Chewing gum on Ash Wednesday?

I have a family member who is slowly coming back to the Church, and I can already see that it will be a challenge for him to abide by the Ash Wednesday fast.

To some, like myself, it doesn’t seem hard at all, when we’ve trained ourselves to submit the urges of our sense appetites to the control our will. But for a person who has what appears to be an addiction to snaking and sweets (to the point of making special trips just to buy these sweets, even if a general grocery shopping trip is going to take place the very next day, nope it “can’t wait”), it will be hard. Furthermore, we’re talking about someone who hasn’t fully processed the authority of the Church. “You will commit mortal sin” might not work, and given his lack of proper faith formaiton, may do more harm than good.

I might add he had bariatric surgery a little over a year ago, so we are talking about a family member who objectively had weight issues and had to address eating problems (namely portion sizes).

I think he intends to chew gum tomorrow, (he chews gum anyways, another one of his addictions I would add, based on how quickly he would go through a box containing 10 packs of gum 15 sticks per pack) when I would buy them at Sam’s Club.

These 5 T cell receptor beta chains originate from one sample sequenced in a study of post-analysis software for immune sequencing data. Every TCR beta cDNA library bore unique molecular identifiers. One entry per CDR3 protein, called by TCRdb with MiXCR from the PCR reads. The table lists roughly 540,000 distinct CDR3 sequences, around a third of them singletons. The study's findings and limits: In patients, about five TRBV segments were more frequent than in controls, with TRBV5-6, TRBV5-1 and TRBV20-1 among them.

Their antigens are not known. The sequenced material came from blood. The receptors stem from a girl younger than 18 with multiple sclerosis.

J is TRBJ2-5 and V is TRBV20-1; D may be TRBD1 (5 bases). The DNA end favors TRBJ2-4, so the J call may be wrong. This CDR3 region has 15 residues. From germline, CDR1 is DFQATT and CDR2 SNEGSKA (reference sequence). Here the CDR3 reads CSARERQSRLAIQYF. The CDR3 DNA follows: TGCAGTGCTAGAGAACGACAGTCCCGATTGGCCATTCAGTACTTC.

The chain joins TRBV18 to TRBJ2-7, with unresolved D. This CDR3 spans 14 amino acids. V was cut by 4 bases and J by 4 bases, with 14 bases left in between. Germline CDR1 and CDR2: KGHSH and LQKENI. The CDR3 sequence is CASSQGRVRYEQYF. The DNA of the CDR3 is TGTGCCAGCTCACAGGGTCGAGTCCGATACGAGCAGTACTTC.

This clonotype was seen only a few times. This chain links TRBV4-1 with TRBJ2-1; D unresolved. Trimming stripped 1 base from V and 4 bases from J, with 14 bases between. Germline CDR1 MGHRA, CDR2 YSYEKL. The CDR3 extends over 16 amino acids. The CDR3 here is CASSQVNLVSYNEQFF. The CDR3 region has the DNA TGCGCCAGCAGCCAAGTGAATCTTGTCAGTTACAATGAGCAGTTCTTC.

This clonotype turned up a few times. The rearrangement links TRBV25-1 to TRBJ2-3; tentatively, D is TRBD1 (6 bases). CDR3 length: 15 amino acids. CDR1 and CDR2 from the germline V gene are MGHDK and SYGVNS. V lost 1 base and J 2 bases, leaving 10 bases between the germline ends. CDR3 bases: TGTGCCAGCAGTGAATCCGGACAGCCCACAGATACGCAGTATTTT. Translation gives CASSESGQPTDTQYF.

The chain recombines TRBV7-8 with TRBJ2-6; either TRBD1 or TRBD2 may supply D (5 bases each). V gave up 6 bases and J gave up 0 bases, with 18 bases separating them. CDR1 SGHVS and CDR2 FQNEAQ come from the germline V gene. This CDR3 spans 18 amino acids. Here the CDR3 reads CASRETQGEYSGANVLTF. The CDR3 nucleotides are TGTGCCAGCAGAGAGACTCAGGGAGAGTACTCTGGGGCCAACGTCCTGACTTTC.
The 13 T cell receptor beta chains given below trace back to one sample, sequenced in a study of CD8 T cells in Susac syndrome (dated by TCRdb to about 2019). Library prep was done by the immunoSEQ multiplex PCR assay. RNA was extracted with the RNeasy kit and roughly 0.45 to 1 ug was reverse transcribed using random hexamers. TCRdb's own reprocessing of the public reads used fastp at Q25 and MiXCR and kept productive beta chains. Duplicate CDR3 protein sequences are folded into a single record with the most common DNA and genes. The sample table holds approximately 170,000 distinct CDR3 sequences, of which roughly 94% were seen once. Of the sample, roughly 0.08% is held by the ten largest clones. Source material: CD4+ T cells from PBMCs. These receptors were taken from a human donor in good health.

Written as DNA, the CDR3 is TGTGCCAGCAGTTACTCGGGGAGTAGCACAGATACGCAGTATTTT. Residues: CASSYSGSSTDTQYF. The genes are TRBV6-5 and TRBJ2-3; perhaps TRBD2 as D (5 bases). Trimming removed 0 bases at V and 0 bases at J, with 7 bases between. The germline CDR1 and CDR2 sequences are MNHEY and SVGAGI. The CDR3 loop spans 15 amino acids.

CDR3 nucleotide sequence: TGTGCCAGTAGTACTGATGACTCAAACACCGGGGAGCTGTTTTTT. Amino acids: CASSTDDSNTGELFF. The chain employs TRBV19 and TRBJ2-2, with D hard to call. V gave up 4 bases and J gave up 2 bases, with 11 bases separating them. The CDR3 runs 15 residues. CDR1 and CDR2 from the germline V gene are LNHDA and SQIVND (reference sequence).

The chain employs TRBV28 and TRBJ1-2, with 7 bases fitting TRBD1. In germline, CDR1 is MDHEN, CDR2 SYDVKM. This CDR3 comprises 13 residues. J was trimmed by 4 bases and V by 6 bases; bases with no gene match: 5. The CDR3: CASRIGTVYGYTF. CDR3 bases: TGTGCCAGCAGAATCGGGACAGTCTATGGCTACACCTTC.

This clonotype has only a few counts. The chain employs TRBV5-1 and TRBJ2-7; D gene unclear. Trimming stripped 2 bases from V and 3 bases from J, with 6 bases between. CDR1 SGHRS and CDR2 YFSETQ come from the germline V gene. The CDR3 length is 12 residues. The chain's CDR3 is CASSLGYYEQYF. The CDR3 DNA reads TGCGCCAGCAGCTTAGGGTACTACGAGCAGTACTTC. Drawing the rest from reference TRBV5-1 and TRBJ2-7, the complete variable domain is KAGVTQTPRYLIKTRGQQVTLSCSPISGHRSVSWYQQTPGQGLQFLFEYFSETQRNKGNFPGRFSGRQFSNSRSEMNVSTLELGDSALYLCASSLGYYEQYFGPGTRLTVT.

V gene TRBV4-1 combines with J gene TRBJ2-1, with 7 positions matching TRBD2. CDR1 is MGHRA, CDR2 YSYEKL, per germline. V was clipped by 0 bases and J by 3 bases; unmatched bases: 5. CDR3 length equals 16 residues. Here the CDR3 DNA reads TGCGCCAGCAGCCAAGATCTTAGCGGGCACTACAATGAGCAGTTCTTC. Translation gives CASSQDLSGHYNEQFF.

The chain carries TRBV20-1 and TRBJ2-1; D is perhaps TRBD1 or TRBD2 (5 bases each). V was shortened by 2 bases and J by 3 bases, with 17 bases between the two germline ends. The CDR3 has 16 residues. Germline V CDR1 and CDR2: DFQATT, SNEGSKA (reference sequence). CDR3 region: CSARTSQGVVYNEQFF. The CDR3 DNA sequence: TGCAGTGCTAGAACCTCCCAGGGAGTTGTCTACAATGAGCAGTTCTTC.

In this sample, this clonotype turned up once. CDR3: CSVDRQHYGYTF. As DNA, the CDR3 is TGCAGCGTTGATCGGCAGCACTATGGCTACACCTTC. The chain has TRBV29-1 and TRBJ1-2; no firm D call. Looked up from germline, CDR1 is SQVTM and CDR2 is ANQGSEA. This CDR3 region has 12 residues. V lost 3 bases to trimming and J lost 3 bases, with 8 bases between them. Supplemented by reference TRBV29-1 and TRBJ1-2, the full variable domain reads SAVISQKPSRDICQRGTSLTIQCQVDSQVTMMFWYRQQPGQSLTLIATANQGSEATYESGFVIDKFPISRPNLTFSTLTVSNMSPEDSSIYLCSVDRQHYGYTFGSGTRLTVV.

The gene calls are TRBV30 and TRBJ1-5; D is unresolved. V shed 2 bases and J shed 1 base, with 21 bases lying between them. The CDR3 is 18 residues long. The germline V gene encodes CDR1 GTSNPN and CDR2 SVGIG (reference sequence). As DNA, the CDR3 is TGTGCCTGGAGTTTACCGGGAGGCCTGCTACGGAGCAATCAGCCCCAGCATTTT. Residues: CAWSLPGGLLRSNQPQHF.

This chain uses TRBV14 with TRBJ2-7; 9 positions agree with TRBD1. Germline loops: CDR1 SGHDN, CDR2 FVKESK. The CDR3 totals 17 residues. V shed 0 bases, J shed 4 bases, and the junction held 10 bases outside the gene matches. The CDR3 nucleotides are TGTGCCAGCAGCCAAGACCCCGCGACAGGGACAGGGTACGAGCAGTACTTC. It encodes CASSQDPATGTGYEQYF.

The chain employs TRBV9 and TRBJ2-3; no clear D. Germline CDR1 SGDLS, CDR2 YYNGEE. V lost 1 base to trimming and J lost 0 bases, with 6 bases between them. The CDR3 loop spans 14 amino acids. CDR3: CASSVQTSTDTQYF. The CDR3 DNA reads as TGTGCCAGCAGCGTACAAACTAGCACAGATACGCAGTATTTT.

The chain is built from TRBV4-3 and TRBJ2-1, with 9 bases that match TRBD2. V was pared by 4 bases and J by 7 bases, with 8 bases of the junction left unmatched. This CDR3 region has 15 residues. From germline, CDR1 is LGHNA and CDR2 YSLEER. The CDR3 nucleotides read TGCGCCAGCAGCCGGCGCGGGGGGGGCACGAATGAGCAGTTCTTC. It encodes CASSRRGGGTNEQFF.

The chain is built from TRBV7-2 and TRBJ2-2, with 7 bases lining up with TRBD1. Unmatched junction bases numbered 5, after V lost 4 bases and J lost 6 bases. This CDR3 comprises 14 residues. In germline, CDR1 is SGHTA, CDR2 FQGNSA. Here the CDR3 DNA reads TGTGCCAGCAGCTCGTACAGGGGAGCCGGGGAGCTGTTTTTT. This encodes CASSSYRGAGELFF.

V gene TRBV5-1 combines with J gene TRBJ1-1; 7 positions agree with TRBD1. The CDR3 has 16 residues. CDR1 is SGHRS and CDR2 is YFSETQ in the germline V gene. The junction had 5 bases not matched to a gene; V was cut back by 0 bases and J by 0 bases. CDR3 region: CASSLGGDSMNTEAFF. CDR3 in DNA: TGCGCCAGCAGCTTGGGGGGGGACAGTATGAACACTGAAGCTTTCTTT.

My understanding is that chewing gum does not break the Eucharistic fast (though it goes contrary to the spirit of it). But what about Lenten fast?

Has your family member asked for your opinion or advice on this matter?

If he hasn’t asked, then you don’t need to worry about what to say. Rejoice that he is slowly making his way back to the Church and recognize that conversion is a slow process. We do our best.

Pray for him. Perhaps you could offer your fast for his intentions.

I don’t think not fasting is a mortal sin is it?

There are 2 days a year - Ash Wednesday and Good Friday - when fasting is obligatory. Knowing this and to deliberately not fast on these days is a sin of grave matter.

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It is? I mean, I fast, but I don’t remember seeing that in the Bible. I better start reading more… Its ironic, I saw my priest out to eat with another priest tonight and I was asking them the fasting rules for tomorrow. I guess just no meat on Ash Wednesday or Good Friday, no eating from sunrise to sunset on both of those days, and no meat on Friday in general. Its a small sacrifice, but for God, I want to give more. So far I decided to give up Sprite (I know its childish to give up soda, but I drink it with every meal).